PRIVATE ACTS OF THE FOURTH CONGRESS
George Washington, President; John Adams, Vice President of the United States, and President of the Senate; William Bingham, President of the Senate pro tempore, from March 2, 1797; Jonathan Dayton, Speaker of the House of Representatives.
Chap. Ⅳ.—An Act granting a certain sum of money to the widow and children of John de Neufville, deceased.
$3000 granted to the widow and children of John de Neufville.Be it enacted by the Senate and House of Representatives of the United States of America in Congress assembled, That in consideration of particular services rendered the United States, during the war of their revolution, by the late John de Neufville, of the United Netherlands, the President of the United States be, and he is hereby authorized to cause to be paid, out of any moneys which may be in the treasury not otherwise appropriated, the sum of one thousand dollars to Anna de Neufville, widow of the said John de Neufville; a like sum for the use of Leonard de Neufville, his son; and a like sum for the use of Anna de Neufville, his infant daughter.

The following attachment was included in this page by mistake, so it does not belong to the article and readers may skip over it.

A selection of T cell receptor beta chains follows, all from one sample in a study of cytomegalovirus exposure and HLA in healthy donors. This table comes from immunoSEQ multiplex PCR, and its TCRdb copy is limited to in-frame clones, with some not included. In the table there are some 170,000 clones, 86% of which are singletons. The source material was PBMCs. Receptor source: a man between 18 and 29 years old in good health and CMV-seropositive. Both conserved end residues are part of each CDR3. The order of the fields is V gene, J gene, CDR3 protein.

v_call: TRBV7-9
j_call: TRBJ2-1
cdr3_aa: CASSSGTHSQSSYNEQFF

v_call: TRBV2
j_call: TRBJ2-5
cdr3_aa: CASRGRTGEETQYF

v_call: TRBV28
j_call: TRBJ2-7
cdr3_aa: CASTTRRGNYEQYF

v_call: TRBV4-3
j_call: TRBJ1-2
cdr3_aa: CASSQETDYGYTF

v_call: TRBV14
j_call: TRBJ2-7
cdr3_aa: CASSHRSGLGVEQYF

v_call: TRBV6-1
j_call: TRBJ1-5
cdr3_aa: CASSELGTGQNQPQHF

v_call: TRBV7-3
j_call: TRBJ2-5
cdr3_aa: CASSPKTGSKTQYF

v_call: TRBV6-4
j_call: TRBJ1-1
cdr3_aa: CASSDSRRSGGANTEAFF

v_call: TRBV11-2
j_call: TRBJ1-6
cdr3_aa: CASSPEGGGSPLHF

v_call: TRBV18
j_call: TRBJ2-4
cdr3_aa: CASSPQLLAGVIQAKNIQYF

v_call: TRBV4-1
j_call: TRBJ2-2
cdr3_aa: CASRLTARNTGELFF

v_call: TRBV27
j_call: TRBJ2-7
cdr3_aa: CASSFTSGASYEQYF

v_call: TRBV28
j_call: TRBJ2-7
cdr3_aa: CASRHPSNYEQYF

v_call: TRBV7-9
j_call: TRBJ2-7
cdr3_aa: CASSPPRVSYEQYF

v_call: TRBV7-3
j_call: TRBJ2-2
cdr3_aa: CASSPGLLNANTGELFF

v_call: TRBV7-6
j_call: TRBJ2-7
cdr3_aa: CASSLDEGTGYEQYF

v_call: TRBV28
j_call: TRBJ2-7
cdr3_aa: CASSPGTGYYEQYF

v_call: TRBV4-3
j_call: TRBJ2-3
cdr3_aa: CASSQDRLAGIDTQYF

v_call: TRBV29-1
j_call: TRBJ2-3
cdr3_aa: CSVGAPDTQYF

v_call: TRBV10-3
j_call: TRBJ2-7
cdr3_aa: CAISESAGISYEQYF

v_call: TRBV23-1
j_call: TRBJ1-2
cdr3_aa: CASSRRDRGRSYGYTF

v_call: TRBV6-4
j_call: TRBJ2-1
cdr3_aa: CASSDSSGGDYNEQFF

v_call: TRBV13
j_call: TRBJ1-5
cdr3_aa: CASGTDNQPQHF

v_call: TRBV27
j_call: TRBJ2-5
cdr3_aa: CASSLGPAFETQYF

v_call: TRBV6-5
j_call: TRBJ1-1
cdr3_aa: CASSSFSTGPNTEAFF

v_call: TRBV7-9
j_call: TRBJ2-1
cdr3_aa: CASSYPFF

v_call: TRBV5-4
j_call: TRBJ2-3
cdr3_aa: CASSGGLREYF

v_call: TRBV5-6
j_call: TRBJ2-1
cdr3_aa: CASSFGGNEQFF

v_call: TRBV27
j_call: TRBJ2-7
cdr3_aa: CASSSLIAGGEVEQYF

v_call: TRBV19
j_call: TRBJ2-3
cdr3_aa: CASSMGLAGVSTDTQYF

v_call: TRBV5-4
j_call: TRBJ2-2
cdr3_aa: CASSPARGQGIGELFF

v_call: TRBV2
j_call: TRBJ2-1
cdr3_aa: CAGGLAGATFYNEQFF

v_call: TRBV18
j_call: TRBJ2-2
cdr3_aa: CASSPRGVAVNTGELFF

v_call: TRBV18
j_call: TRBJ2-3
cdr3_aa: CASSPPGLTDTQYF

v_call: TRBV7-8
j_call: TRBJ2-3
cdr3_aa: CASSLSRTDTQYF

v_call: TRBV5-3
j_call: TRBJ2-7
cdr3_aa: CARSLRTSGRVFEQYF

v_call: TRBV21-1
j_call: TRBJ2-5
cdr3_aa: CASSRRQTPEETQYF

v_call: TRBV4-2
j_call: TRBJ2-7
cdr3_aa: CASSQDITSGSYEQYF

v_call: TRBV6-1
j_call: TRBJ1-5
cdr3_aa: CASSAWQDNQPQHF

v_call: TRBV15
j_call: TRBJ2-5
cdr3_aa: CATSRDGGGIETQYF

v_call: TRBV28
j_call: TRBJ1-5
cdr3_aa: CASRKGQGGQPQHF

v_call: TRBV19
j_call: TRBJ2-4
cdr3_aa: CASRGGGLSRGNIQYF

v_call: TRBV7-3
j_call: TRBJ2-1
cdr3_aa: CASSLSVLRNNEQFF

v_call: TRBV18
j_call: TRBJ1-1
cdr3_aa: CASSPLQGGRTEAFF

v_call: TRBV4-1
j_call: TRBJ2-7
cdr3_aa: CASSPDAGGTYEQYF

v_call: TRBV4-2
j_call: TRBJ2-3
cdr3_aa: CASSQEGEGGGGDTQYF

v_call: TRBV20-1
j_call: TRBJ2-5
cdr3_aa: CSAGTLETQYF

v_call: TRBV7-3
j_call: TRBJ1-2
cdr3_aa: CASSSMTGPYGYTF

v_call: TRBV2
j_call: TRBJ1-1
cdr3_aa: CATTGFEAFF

Approved, March 2, 1797.
Chap. ⅩⅩⅠ.—An Act to authorize the adjustment and payment at the treasury, of the expenses of George Smith and John Robertson, for their ransom from captivity at Algiers.
Accounts of Smith and Robertson to be settled.Be it enacted, &c., That the accounting officers of the Treasury shall be, and they hereby are authorized to examine the claims and vouchers of George Smith and John Robertson, respectively, for the sums severally paid and expended by them, for their ransoms from captivity among the Algerines, and after deducting from the amount of such payments and expenditures, any sum or sums heretofore paid to the said George Smith or John Robertson, on the account of the United States, towards his respective claim, to allow the balance thereof, not exceeding eight hundred and seventy-four dollars to George Smith, and not exceeding two thousand two hundred and seventy-one dollars to the said John Robertson; and which balances shall be paid at the Treasury, out of any money not already appropriated.Approved, March 3, 1797.